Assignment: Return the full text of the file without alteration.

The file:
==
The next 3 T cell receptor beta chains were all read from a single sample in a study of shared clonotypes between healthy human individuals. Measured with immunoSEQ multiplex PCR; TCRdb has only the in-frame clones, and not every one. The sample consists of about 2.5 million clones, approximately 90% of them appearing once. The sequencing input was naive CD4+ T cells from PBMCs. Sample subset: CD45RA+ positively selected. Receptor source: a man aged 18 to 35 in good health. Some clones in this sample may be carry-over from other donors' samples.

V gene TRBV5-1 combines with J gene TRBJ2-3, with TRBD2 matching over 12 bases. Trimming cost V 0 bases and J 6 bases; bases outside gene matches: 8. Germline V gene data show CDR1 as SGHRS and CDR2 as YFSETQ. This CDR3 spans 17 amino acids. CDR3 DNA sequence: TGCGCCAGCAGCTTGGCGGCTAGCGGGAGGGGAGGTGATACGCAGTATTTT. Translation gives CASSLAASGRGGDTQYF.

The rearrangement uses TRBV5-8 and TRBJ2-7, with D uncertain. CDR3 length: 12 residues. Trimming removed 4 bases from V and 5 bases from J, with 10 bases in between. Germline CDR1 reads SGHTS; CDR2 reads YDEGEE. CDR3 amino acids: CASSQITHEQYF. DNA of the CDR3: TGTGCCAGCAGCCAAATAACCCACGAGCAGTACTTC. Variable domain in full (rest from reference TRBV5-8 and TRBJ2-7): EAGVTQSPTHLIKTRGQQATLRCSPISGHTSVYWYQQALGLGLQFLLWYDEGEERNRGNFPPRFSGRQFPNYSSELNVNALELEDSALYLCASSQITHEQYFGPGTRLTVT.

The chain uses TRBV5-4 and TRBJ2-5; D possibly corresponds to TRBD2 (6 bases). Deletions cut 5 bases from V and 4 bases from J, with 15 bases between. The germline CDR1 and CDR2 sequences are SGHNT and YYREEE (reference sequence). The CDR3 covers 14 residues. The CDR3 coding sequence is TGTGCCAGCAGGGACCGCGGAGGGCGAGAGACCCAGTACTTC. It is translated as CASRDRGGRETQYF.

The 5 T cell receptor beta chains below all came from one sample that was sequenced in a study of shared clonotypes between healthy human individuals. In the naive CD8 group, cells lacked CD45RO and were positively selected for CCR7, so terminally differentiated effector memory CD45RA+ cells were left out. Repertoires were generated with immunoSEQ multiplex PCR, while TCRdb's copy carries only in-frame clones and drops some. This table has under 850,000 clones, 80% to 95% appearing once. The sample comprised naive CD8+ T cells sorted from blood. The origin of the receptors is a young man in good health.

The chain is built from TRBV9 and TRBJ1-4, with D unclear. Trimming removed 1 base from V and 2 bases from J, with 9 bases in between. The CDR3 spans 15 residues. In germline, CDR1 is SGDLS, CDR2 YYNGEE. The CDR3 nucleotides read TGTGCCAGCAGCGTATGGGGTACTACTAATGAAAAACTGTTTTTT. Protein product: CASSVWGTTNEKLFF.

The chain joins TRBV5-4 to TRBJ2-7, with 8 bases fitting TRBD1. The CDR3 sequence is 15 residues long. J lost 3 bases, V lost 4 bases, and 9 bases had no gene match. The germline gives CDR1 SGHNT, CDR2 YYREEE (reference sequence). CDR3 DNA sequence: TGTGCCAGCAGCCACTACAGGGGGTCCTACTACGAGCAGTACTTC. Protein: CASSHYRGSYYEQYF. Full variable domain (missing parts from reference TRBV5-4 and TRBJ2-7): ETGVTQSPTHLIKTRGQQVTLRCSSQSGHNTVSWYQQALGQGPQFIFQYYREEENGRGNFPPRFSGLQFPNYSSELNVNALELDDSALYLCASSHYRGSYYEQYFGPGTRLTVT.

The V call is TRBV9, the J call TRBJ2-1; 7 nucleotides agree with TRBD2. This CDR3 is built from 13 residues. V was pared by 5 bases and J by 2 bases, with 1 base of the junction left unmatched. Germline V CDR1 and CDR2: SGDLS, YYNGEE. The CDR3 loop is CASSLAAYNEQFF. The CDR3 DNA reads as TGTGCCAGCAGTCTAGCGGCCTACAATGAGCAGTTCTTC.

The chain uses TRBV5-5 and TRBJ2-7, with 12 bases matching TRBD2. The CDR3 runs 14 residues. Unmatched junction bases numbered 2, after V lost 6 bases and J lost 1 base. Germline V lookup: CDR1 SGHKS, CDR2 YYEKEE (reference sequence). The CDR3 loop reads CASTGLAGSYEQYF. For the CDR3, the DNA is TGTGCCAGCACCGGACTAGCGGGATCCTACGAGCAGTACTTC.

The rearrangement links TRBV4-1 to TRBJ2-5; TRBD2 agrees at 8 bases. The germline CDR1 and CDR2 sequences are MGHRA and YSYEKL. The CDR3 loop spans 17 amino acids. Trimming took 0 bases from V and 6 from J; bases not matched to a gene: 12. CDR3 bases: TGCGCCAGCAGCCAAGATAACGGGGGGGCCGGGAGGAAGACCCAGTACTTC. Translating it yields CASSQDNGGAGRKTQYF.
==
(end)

The next 3 T cell receptor beta chains were all read from a single sample in a study of shared clonotypes between healthy human individuals. Measured with immunoSEQ multiplex PCR; TCRdb has only the in-frame clones, and not every one. The sample consists of about 2.5 million clones, approximately 90% of them appearing once. The sequencing input was naive CD4+ T cells from PBMCs. Sample subset: CD45RA+ positively selected. Receptor source: a man aged 18 to 35 in good health. Some clones in this sample may be carry-over from other donors' samples.

V gene TRBV5-1 combines with J gene TRBJ2-3, with TRBD2 matching over 12 bases. Trimming cost V 0 bases and J 6 bases; bases outside gene matches: 8. Germline V gene data show CDR1 as SGHRS and CDR2 as YFSETQ. This CDR3 spans 17 amino acids. CDR3 DNA sequence: TGCGCCAGCAGCTTGGCGGCTAGCGGGAGGGGAGGTGATACGCAGTATTTT. Translation gives CASSLAASGRGGDTQYF.

The rearrangement uses TRBV5-8 and TRBJ2-7, with D uncertain. CDR3 length: 12 residues. Trimming removed 4 bases from V and 5 bases from J, with 10 bases in between. Germline CDR1 reads SGHTS; CDR2 reads YDEGEE. CDR3 amino acids: CASSQITHEQYF. DNA of the CDR3: TGTGCCAGCAGCCAAATAACCCACGAGCAGTACTTC. Variable domain in full (rest from reference TRBV5-8 and TRBJ2-7): EAGVTQSPTHLIKTRGQQATLRCSPISGHTSVYWYQQALGLGLQFLLWYDEGEERNRGNFPPRFSGRQFPNYSSELNVNALELEDSALYLCASSQITHEQYFGPGTRLTVT.

The chain uses TRBV5-4 and TRBJ2-5; D possibly corresponds to TRBD2 (6 bases). Deletions cut 5 bases from V and 4 bases from J, with 15 bases between. The germline CDR1 and CDR2 sequences are SGHNT and YYREEE (reference sequence). The CDR3 covers 14 residues. The CDR3 coding sequence is TGTGCCAGCAGGGACCGCGGAGGGCGAGAGACCCAGTACTTC. It is translated as CASRDRGGRETQYF.

The 5 T cell receptor beta chains below all came from one sample that was sequenced in a study of shared clonotypes between healthy human individuals. In the naive CD8 group, cells lacked CD45RO and were positively selected for CCR7, so terminally differentiated effector memory CD45RA+ cells were left out. Repertoires were generated with immunoSEQ multiplex PCR, while TCRdb's copy carries only in-frame clones and drops some. This table has under 850,000 clones, 80% to 95% appearing once. The sample comprised naive CD8+ T cells sorted from blood. The origin of the receptors is a young man in good health.

The chain is built from TRBV9 and TRBJ1-4, with D unclear. Trimming removed 1 base from V and 2 bases from J, with 9 bases in between. The CDR3 spans 15 residues. In germline, CDR1 is SGDLS, CDR2 YYNGEE. The CDR3 nucleotides read TGTGCCAGCAGCGTATGGGGTACTACTAATGAAAAACTGTTTTTT. Protein product: CASSVWGTTNEKLFF.

The chain joins TRBV5-4 to TRBJ2-7, with 8 bases fitting TRBD1. The CDR3 sequence is 15 residues long. J lost 3 bases, V lost 4 bases, and 9 bases had no gene match. The germline gives CDR1 SGHNT, CDR2 YYREEE (reference sequence). CDR3 DNA sequence: TGTGCCAGCAGCCACTACAGGGGGTCCTACTACGAGCAGTACTTC. Protein: CASSHYRGSYYEQYF. Full variable domain (missing parts from reference TRBV5-4 and TRBJ2-7): ETGVTQSPTHLIKTRGQQVTLRCSSQSGHNTVSWYQQALGQGPQFIFQYYREEENGRGNFPPRFSGLQFPNYSSELNVNALELDDSALYLCASSHYRGSYYEQYFGPGTRLTVT.

The V call is TRBV9, the J call TRBJ2-1; 7 nucleotides agree with TRBD2. This CDR3 is built from 13 residues. V was pared by 5 bases and J by 2 bases, with 1 base of the junction left unmatched. Germline V CDR1 and CDR2: SGDLS, YYNGEE. The CDR3 loop is CASSLAAYNEQFF. The CDR3 DNA reads as TGTGCCAGCAGTCTAGCGGCCTACAATGAGCAGTTCTTC.

The chain uses TRBV5-5 and TRBJ2-7, with 12 bases matching TRBD2. The CDR3 runs 14 residues. Unmatched junction bases numbered 2, after V lost 6 bases and J lost 1 base. Germline V lookup: CDR1 SGHKS, CDR2 YYEKEE (reference sequence). The CDR3 loop reads CASTGLAGSYEQYF. For the CDR3, the DNA is TGTGCCAGCACCGGACTAGCGGGATCCTACGAGCAGTACTTC.

The rearrangement links TRBV4-1 to TRBJ2-5; TRBD2 agrees at 8 bases. The germline CDR1 and CDR2 sequences are MGHRA and YSYEKL. The CDR3 loop spans 17 amino acids. Trimming took 0 bases from V and 6 from J; bases not matched to a gene: 12. CDR3 bases: TGCGCCAGCAGCCAAGATAACGGGGGGGCCGGGAGGAAGACCCAGTACTTC. Translating it yields CASSQDNGGAGRKTQYF.